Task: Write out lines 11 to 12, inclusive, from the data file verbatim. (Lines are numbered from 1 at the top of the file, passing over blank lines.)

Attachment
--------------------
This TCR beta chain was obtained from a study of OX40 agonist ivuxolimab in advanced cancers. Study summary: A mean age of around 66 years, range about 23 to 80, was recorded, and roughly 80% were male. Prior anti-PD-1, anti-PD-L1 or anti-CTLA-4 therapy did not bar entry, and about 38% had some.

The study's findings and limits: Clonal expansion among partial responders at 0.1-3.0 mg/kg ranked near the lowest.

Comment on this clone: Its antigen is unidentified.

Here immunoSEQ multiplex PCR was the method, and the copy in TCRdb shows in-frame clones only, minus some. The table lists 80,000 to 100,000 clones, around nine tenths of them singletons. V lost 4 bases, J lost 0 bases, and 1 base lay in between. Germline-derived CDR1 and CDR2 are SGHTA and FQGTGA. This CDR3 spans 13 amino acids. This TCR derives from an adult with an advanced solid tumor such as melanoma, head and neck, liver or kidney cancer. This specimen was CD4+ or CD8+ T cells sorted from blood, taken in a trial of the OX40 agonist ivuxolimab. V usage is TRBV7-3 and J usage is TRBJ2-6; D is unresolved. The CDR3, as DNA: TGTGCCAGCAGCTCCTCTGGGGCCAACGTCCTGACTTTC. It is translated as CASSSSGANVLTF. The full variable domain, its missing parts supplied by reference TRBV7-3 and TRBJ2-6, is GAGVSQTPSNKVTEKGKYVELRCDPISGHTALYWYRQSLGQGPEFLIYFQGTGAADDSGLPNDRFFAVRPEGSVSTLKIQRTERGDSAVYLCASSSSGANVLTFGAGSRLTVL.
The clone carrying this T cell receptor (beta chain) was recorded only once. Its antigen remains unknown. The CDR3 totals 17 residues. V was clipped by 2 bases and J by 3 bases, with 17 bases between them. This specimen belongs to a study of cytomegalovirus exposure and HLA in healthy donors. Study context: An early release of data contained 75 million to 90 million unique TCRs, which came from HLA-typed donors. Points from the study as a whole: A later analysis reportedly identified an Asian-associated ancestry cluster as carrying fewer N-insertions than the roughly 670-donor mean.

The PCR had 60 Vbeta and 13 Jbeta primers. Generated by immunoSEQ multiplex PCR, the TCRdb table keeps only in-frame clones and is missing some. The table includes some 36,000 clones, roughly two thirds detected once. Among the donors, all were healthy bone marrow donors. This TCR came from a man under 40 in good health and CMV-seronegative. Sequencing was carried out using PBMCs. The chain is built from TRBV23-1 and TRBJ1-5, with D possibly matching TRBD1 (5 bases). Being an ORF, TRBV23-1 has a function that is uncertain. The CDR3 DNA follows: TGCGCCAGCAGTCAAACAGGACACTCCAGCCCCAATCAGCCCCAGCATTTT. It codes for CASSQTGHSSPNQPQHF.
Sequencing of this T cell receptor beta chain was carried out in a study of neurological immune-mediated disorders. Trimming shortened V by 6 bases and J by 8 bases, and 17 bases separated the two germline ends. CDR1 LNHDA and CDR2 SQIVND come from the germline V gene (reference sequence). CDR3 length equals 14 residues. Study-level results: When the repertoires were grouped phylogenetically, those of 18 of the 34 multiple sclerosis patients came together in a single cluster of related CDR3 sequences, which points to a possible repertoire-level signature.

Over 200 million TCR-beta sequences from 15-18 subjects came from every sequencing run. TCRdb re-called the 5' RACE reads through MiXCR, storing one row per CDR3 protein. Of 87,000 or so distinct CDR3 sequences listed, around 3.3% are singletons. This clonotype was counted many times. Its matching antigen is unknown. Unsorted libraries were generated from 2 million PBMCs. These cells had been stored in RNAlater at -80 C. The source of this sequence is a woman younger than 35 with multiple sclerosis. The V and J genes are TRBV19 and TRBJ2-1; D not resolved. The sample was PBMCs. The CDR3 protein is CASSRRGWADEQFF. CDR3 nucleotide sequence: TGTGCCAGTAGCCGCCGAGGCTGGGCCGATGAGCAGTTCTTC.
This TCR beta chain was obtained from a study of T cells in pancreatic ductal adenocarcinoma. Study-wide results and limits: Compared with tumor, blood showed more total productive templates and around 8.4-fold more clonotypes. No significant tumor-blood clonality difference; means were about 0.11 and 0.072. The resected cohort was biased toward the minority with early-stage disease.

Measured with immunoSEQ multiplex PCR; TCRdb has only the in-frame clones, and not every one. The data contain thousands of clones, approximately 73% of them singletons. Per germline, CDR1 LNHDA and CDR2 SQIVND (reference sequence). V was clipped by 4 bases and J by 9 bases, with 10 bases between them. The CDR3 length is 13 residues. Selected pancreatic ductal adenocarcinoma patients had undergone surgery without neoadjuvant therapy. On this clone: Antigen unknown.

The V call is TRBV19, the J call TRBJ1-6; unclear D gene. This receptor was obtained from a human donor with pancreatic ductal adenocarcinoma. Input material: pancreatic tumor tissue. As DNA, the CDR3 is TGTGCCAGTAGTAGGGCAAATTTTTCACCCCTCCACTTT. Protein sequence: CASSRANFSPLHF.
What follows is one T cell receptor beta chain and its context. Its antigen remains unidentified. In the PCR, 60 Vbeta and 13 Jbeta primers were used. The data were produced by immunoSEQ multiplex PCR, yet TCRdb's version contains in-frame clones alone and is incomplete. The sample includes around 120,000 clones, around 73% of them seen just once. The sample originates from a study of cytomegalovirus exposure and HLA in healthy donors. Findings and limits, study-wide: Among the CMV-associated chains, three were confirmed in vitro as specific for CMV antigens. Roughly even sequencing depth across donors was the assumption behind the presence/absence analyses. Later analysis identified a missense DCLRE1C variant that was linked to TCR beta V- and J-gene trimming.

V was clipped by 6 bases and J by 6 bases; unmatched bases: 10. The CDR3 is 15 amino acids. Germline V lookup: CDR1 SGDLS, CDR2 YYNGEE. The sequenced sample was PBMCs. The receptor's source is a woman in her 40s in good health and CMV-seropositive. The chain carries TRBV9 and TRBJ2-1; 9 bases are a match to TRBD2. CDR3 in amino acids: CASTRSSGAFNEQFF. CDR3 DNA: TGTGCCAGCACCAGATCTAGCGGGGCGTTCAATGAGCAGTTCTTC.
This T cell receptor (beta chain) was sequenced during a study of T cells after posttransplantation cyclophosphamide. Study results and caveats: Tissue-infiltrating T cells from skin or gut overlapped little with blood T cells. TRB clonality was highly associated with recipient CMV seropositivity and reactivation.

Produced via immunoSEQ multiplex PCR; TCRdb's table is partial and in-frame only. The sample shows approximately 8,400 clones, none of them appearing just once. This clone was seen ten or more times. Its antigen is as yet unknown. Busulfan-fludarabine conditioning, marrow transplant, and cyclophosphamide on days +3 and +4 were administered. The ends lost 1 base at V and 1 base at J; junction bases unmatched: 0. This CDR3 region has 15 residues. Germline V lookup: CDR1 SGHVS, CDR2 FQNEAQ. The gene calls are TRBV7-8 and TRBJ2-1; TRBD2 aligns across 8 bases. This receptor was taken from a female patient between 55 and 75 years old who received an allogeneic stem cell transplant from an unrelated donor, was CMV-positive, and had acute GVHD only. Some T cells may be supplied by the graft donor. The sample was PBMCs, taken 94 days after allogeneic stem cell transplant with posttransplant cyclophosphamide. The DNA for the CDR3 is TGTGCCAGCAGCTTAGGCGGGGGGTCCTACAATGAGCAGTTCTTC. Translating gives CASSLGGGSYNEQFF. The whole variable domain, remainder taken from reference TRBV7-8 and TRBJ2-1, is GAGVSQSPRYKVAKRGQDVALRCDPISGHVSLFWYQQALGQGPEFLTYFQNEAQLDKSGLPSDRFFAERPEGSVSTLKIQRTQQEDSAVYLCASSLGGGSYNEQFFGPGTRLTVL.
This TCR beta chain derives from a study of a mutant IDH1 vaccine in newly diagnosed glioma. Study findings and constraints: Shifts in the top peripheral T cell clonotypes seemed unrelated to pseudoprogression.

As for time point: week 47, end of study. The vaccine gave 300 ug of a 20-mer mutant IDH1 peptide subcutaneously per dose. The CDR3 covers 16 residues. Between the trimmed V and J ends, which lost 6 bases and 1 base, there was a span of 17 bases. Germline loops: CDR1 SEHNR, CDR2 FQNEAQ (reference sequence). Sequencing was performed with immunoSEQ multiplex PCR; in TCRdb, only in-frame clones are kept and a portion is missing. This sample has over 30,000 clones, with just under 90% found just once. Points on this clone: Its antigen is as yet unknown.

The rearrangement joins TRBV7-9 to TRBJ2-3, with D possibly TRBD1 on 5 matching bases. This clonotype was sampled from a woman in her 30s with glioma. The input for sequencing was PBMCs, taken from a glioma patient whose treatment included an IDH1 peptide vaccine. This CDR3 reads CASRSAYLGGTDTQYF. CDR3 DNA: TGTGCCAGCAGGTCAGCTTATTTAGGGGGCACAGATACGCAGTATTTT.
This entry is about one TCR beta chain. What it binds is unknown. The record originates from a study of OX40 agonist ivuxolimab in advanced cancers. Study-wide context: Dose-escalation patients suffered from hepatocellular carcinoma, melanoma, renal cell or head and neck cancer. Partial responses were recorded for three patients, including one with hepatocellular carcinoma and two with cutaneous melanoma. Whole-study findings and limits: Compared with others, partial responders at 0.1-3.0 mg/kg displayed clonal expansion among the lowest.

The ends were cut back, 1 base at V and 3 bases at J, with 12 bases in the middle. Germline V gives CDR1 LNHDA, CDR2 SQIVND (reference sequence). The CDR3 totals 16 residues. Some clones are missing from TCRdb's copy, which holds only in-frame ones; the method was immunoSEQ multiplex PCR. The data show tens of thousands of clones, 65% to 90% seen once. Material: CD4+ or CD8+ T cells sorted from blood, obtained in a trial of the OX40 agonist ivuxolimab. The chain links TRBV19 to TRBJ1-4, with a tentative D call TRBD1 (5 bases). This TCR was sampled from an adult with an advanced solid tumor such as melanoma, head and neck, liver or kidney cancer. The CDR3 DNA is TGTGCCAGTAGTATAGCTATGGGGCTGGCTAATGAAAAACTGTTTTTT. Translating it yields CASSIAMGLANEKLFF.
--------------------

The V call is TRBV19, the J call TRBJ1-6; unclear D gene. This receptor was obtained from a human donor with pancreatic ductal adenocarcinoma. Input material: pancreatic tumor tissue. As DNA, the CDR3 is TGTGCCAGTAGTAGGGCAAATTTTTCACCCCTCCACTTT. Protein sequence: CASSRANFSPLHF.
What follows is one T cell receptor beta chain and its context. Its antigen remains unidentified. In the PCR, 60 Vbeta and 13 Jbeta primers were used. The data were produced by immunoSEQ multiplex PCR, yet TCRdb's version contains in-frame clones alone and is incomplete. The sample includes around 120,000 clones, around 73% of them seen just once. The sample originates from a study of cytomegalovirus exposure and HLA in healthy donors. Findings and limits, study-wide: Among the CMV-associated chains, three were confirmed in vitro as specific for CMV antigens. Roughly even sequencing depth across donors was the assumption behind the presence/absence analyses. Later analysis identified a missense DCLRE1C variant that was linked to TCR beta V- and J-gene trimming.